Written by Ronald Scaglia Wednesday, 03 October 2012 00:00Nassau County Legislature Presiding Officer Peter Schmitt died suddenly on the morning of Oct. 3. According to Ed Ward, spokesperson from the legislator’s office, Schmitt, 62, collapsed while in a budget meeting with Nassau County Executive Ed Mangano in the Theodore Roosevelt Executive and Legislative Building and was rushed to Winthrop Hospital. He died at 11:55 a.m.
“Nassau County has lost a dedicated public servant,” said Mangano in a statement. “My wife Linda and I lost a friend of over 20 years. Presiding Officer Peter Schmitt served the residents of Nassau County with great integrity and pride. I had the privilege of serving closely with Peter in the legislature since its creation in 1996, where he distinguished himself as an outspoken advocate for the residents of the 12th Legislative District.”
Schmitt is the only person to ever represent the 12th Legislative District, which encompasses Massapequa and Massapequa Park as well as portions of Seaford and North Massapequa. Local elected officials who have worked with Schmitt expressed shock and sadness at his sudden passing.
“Peter Schmitt was a great friend,” said Congressman Peter King, whose 3rd Congressional District currently includes all of the 12th Legislative District. “I’ve never known anyone who worked, or who fought harder, for his constituents than Peter Schmitt. He was politically incorrect at times, but always honest and always dedicated.”
“We all lost a great friend,” said Massapequa Park Mayor James Altadonna. “I’m going to miss Peter as a friend and Massapequa lost a wonderful advocate for all of us. I am deeply saddened by the loss.”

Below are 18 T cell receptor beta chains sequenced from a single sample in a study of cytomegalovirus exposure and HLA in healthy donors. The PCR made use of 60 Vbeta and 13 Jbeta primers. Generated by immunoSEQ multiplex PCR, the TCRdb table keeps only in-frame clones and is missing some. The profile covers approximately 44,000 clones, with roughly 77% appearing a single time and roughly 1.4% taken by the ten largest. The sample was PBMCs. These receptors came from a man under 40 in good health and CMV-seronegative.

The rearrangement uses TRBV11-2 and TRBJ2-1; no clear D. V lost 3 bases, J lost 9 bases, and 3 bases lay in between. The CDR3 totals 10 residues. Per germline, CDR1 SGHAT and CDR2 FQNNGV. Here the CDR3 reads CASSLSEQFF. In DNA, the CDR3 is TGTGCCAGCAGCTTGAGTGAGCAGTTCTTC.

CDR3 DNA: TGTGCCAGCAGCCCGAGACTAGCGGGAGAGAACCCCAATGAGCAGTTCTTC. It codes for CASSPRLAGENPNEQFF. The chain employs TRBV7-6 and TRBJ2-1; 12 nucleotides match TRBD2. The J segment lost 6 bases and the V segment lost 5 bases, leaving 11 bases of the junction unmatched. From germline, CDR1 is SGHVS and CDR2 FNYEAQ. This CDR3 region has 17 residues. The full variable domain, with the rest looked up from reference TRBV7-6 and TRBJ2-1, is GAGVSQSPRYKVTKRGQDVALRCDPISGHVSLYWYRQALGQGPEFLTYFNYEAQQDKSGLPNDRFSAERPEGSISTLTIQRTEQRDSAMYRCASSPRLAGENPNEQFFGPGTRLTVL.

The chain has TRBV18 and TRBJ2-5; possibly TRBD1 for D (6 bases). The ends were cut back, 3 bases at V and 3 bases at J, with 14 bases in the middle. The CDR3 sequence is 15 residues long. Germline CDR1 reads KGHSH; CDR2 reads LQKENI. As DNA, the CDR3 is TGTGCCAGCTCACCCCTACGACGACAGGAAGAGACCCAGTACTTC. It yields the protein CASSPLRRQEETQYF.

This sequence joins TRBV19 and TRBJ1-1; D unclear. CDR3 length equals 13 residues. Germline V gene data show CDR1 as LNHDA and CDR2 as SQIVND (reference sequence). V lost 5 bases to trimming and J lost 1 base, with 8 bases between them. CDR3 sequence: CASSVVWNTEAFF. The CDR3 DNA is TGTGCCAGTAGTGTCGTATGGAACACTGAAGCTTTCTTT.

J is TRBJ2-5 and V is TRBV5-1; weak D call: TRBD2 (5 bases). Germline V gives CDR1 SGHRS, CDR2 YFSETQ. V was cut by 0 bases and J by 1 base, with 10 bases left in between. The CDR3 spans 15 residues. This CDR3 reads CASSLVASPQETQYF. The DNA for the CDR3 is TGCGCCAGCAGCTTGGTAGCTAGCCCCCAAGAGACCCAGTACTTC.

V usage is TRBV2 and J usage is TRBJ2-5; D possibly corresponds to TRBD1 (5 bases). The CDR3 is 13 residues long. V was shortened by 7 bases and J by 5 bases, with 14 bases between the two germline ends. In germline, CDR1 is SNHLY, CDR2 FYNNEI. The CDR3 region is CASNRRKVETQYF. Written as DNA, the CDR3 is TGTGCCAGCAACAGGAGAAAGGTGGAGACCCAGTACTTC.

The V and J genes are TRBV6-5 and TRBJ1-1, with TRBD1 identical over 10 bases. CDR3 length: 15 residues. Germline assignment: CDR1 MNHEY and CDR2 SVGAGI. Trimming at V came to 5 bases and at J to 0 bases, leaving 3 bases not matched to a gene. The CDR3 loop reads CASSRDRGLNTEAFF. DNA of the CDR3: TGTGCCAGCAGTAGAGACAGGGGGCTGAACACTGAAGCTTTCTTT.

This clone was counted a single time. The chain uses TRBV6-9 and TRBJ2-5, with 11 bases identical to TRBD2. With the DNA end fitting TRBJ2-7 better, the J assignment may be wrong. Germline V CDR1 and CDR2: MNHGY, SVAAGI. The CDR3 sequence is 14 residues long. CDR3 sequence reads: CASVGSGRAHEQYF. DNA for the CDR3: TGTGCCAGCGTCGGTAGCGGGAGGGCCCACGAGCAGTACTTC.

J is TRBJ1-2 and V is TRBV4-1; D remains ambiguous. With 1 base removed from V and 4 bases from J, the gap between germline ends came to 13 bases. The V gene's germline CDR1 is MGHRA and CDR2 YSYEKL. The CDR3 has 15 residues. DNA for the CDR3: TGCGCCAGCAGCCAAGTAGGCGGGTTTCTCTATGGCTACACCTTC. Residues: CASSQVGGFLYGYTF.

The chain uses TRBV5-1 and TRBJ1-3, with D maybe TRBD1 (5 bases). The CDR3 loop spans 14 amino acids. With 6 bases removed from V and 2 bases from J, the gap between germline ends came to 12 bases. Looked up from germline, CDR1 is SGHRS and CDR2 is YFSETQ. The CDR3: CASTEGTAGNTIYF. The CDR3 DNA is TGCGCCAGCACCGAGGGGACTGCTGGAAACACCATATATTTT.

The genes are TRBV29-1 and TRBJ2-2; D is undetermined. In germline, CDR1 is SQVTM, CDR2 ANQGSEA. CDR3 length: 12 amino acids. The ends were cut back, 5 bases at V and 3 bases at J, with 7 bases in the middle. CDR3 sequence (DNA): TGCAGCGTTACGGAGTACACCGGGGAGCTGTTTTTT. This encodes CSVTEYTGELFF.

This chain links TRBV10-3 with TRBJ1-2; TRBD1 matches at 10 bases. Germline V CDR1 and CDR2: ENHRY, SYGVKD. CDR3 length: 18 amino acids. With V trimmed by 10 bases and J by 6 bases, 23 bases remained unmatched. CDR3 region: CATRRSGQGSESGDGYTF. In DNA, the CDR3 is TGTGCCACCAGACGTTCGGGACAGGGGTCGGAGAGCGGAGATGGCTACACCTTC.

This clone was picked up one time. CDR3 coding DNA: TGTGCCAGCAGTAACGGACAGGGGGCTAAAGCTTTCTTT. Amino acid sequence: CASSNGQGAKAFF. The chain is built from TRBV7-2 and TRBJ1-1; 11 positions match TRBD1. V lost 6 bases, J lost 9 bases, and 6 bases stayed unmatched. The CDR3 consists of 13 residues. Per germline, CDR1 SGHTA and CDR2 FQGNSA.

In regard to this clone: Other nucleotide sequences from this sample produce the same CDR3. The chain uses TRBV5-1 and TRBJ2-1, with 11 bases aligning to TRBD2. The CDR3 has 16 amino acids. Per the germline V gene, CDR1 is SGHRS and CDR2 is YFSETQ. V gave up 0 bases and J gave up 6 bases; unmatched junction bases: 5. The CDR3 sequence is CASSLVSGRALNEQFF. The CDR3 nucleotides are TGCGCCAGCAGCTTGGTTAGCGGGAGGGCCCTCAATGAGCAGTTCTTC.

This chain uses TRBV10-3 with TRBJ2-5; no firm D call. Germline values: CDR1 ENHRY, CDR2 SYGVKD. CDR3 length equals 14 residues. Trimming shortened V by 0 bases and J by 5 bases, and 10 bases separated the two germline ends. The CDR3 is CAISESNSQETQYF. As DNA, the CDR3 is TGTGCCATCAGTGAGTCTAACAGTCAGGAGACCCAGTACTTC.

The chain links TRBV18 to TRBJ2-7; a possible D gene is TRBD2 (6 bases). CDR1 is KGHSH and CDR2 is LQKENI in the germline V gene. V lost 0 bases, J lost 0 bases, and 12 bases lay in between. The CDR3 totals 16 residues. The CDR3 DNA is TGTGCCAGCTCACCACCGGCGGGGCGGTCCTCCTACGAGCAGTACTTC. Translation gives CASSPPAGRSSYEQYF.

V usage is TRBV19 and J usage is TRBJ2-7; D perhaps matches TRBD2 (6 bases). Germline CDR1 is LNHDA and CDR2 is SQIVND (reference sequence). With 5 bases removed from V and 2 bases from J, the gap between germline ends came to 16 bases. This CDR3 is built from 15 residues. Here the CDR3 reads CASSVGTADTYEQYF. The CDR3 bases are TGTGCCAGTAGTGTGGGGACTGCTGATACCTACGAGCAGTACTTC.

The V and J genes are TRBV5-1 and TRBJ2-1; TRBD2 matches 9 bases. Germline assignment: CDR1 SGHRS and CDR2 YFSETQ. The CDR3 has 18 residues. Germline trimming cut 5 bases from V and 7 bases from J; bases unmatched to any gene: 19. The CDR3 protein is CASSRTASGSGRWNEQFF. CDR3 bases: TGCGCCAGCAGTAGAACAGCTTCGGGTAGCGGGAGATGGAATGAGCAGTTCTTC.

In addition to serving as legislator representing the 12th Legislative District, Schmitt had been deputy presiding officer, minority leader and since Republicans gained back control of the legislature in the 2009 elections, majority leader and presiding officer. As the leader of the Republicans in the legislature, Schmitt often sparred politically with his Democratic counterparts. However, officials from both sides of the aisle expressed sadness and respect for Schmitt.
“I’ve known this man 17 years,” said Legislator Judy Jacobs, who served as the presiding officer when Democrats held the majority, and Schmitt served as the minority leader. “I just can’t believe it. It’s a sad day. We may have been adversaries on the way we do things in the governmental sphere, but we were always friends on a personal level. My thoughts are with his family at this time.”
“Our entire caucus is shocked and saddened by the passing of Presiding Officer Peter Schmitt,” Kevan Abrahams, the Nassau County Legislature minority leader said in a statement. “He was an iconic leader of our legislature since its inception in 1995. Through his career spent in public service he has left an indelible mark on Nassau County. Our thoughts and prayers are with his family.”
Schmitt is survived by his wife Lois, a daughter, Samantha and a grandchild, of whom he often spoke proudly.
Despite Schmitt’s penchant for speaking candidly, Congressman King recalled a man whose private persona was different from his public image.
“Peter and Lois were inseparable,” said King about the relationship between Schmitt and his wife. “In fact, just two weeks ago I had my fundraiser. The two of them were there. They were the first to arrive and the last to leave. They sat quietly at a table. Here he was, one of the top two or three people in Nassau County and if you walked in the room, he was just sitting there, a regular guy.”